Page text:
Those Harris brought back included the ‘pippin’. The word sounds English but, we were a little sad to discover, this apple is originally from France, its name being French for seedling.
By 1877, there were 89,000 acres of orchards across England and in the following year a book was published called the Herefordshire Pomona, an illustrated record of the 432 varieties of apple and pear that had been cultivated within that county alone.
The drawings of apples still leap from the page more than a century later. From the Sheep’s Snout to the Tom Putt, the Eggleton Styre to the Hagloe Crab, the Cider Lady’s Finger to the Bloody Turk, the rich culinary heritage of our orchards shines in reds, greens and yellows from every illustration.
The oldest fruiting tree in the orchard we visit was planted eight years before the Herefordshire Pomona was published. Now 150 years old and fissured by time, it looks deader than most dead trees — yet each year, perfect Barland pears hang from its branches.
Nearby are two of the rarest trees in the English countryside.
A Flakey-Bark, bearing apples that seem irresistible to badgers, is a craggy giant seen in only a few locations.
And in one corner stands the Betty Prosser pear, one of only 13 such trees known to exist in the UK.
Unlike apples, pears must be collected within two days of hitting the ground.
Come autumn, David takes the windfalls to the orchard’s old cider mill, where a huge stone wheel crushes them and extracts every last drop of the amber fuel destined to become perry.
Once this wheel was powered by a donkey but now it is turned by an old motorbike, last used for transport in 1961 before being put into permanent harness by David’s father.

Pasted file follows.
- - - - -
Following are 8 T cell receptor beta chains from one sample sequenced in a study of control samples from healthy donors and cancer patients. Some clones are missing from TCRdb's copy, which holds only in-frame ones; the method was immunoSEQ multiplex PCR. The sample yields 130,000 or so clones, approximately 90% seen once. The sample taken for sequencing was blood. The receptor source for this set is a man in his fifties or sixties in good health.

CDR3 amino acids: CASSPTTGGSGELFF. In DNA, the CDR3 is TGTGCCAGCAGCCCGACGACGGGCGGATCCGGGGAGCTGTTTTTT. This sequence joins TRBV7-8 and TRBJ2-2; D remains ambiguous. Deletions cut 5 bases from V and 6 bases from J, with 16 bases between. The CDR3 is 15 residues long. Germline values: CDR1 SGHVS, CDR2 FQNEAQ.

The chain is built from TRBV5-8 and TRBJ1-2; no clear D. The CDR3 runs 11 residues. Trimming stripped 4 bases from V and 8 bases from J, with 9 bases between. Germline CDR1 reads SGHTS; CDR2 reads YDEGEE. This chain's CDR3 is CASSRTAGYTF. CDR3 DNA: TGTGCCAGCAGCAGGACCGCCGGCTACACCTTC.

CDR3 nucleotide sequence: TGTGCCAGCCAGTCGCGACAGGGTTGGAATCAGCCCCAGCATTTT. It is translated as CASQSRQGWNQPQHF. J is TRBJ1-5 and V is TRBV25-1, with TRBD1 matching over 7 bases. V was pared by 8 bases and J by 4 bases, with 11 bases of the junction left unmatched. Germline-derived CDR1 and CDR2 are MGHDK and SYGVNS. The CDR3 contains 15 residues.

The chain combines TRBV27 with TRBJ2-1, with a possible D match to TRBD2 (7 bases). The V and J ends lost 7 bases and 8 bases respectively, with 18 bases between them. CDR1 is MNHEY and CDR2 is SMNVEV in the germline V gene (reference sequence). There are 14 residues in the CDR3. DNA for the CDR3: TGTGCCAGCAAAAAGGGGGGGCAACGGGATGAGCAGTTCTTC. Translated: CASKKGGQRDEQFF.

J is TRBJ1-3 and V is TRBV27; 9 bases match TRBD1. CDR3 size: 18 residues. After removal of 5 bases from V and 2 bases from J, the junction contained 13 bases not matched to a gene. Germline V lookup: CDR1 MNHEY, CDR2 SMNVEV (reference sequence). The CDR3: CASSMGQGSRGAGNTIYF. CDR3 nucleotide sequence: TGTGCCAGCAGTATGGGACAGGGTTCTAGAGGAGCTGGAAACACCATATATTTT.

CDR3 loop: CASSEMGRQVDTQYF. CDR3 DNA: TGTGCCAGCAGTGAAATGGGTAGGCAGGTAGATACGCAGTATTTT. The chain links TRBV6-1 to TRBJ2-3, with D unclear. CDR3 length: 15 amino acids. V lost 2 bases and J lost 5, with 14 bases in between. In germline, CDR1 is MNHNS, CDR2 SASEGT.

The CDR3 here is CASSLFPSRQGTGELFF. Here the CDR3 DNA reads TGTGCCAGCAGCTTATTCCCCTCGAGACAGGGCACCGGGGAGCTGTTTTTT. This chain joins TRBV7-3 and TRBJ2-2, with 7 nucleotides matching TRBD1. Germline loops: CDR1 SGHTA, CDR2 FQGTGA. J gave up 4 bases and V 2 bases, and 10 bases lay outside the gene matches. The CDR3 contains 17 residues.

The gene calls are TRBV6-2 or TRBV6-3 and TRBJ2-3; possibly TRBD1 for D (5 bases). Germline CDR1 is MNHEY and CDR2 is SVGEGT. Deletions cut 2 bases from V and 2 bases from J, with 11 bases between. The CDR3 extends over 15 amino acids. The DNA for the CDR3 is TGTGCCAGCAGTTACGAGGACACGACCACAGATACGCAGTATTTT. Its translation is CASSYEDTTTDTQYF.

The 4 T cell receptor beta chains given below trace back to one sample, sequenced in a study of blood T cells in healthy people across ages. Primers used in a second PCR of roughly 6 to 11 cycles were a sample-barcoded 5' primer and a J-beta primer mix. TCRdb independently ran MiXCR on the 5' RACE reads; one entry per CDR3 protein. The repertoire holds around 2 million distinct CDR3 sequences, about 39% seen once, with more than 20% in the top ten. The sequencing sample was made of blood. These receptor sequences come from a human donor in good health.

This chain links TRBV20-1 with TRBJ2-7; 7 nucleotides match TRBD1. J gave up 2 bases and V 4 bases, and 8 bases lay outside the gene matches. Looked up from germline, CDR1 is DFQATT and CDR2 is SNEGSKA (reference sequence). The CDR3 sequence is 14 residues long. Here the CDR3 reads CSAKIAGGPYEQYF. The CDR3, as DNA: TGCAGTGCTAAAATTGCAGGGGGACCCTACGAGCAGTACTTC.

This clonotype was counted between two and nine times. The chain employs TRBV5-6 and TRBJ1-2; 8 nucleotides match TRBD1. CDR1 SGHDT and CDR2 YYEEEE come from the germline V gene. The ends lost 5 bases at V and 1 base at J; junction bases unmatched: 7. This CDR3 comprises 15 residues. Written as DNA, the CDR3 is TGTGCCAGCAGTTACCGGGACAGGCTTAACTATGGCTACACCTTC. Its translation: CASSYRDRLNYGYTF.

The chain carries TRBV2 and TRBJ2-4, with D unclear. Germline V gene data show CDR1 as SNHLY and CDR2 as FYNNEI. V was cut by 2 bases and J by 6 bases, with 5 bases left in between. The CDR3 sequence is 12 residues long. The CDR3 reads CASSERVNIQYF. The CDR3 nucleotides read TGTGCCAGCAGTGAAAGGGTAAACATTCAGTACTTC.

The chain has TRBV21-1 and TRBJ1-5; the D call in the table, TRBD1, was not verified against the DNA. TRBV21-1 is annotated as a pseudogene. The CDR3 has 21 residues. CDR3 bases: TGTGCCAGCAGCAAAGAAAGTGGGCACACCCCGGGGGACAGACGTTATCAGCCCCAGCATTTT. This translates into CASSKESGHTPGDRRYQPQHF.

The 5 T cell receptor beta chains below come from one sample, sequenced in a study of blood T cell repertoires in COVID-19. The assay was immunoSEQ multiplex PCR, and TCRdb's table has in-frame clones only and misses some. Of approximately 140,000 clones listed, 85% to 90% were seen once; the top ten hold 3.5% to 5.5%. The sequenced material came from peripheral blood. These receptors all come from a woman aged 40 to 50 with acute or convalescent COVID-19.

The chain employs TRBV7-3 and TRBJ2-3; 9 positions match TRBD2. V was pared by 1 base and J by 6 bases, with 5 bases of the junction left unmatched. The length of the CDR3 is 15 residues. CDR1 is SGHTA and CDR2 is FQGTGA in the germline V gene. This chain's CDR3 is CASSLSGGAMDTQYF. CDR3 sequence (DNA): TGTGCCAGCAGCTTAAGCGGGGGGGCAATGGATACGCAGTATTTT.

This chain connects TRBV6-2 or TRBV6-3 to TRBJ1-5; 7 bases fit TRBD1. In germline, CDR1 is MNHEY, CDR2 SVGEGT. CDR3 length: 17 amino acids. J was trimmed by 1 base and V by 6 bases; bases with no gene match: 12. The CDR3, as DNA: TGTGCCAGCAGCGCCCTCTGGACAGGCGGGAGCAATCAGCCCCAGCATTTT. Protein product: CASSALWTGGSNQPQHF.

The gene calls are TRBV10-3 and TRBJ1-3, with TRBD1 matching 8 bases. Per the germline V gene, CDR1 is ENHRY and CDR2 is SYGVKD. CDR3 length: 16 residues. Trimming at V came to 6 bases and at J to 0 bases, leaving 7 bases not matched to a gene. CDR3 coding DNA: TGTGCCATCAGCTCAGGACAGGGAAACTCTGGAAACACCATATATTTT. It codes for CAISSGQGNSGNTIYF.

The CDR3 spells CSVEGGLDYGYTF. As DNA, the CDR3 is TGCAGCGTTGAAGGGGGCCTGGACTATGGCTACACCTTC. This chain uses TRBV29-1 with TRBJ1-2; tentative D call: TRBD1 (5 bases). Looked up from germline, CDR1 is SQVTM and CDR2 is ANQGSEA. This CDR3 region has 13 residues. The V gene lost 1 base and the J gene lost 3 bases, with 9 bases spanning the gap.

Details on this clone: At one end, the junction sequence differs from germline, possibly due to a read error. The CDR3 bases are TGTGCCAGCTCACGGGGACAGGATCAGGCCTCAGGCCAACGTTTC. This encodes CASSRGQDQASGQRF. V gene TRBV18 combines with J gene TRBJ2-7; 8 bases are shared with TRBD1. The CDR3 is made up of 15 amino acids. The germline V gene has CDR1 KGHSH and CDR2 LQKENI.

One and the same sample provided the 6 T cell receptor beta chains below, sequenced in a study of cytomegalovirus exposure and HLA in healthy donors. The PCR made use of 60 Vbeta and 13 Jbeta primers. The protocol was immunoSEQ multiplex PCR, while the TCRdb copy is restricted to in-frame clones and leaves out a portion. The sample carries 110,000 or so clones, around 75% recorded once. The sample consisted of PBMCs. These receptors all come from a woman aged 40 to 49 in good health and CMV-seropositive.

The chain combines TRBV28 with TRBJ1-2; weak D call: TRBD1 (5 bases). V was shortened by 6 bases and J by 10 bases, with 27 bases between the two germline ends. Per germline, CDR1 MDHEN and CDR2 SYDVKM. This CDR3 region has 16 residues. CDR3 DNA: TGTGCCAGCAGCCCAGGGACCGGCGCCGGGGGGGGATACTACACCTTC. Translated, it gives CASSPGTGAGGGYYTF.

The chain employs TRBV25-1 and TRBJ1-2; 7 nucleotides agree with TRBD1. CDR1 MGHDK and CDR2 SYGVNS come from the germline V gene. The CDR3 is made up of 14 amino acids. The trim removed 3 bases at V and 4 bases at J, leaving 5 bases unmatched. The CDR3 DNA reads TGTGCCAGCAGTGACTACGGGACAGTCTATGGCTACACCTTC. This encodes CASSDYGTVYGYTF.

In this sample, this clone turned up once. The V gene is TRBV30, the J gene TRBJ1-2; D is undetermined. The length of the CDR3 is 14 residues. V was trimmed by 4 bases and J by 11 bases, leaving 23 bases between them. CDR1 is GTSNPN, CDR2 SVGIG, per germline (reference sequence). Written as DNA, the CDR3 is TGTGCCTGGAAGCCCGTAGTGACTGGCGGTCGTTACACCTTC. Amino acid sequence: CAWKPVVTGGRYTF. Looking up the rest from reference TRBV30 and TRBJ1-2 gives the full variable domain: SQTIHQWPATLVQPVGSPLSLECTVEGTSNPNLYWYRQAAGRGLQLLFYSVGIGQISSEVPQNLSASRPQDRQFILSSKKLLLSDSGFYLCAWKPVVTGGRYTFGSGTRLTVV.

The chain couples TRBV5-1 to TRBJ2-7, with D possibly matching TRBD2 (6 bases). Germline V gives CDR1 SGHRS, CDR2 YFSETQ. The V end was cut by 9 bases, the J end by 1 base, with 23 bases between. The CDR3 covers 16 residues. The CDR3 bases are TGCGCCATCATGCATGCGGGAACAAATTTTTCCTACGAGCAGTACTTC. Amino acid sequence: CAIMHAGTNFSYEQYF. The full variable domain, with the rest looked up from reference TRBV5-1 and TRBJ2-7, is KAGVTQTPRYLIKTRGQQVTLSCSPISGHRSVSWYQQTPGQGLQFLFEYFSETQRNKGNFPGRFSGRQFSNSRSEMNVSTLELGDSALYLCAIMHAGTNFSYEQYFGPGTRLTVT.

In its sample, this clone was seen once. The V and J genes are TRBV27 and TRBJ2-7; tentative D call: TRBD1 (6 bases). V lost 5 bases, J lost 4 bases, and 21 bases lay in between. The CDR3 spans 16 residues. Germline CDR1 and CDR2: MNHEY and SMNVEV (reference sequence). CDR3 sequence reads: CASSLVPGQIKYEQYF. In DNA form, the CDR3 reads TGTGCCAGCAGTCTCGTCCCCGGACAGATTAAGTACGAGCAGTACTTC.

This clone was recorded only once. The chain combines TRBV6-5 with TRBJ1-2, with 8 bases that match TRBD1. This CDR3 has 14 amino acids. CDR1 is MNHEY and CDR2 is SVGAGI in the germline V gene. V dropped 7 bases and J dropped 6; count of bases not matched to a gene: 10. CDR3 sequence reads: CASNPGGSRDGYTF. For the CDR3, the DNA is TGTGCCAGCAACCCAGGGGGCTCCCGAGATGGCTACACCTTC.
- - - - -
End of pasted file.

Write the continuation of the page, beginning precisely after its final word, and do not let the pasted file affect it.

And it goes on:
To make perry requires only a single variety of pear, with just one veteran tree providing a sufficient range of fruits to supply acidity, sweetness and drier, tannic qualities. Apples are a different matter.
Most ciders are made from a blend of apples and many trees can conspire to give David the balance he needs.
A Frederick, for example, will yield fruity, high-quality cider but can’t be stored for too long, while the Dymock Red will inject a bitter-sharp taste.
Regarding when they should be harvested, an old Herefordshire saying is that you must ‘leave them to sweat’.
If a bruise can be seen after gentle thumb pressure is applied, the apple can be picked from the ground — if the orchard’s non-human residents haven’t got to it first.
Conservationists say listening to the birds sing in the orchard is like stepping back to the time of Charles Darwin
In recent years, red admiral butterflies, which once migrated south into mainland Europe, are increasingly surviving our ever-milder winters — and as the fermenting sugars in the fallen apples are converted into alcohol by their metabolisms, they become drunk and disorderly.
On occasion, the red admirals must be picked up and walked home.
One butterfly we helped took quite some time to recover when placed gently on a bough, and on take-off its flight was still noticeably erratic.
When November brings the first frosts, the log fire is lit in the old farmhouse and Nancy and David map out the planting of rootstocks in the months ahead.
Onto these, David will graft budding branches from his most special varieties.
It is a process he undertakes zealously, but it can take place only in spring when the orchard’s trees begin to wake up.
When that time comes, tape is wrapped around the point where scion meets root and slowly, under pressure from the carefully administered bandage, the two will join.
Cells fuse into cells and five centuries of cultivation find new roots in the ground of our adopted orchard — that fading paradise which must live on.
Orchard, by Benedict Macdonald and Nicholas Gates, is published by William Collins, £20.
To order a copy for £17.60, go to www.mailshop.co.uk/books or call 020 3308 9193. Free UK delivery on orders over £15. Offer price valid until 17/10/2020.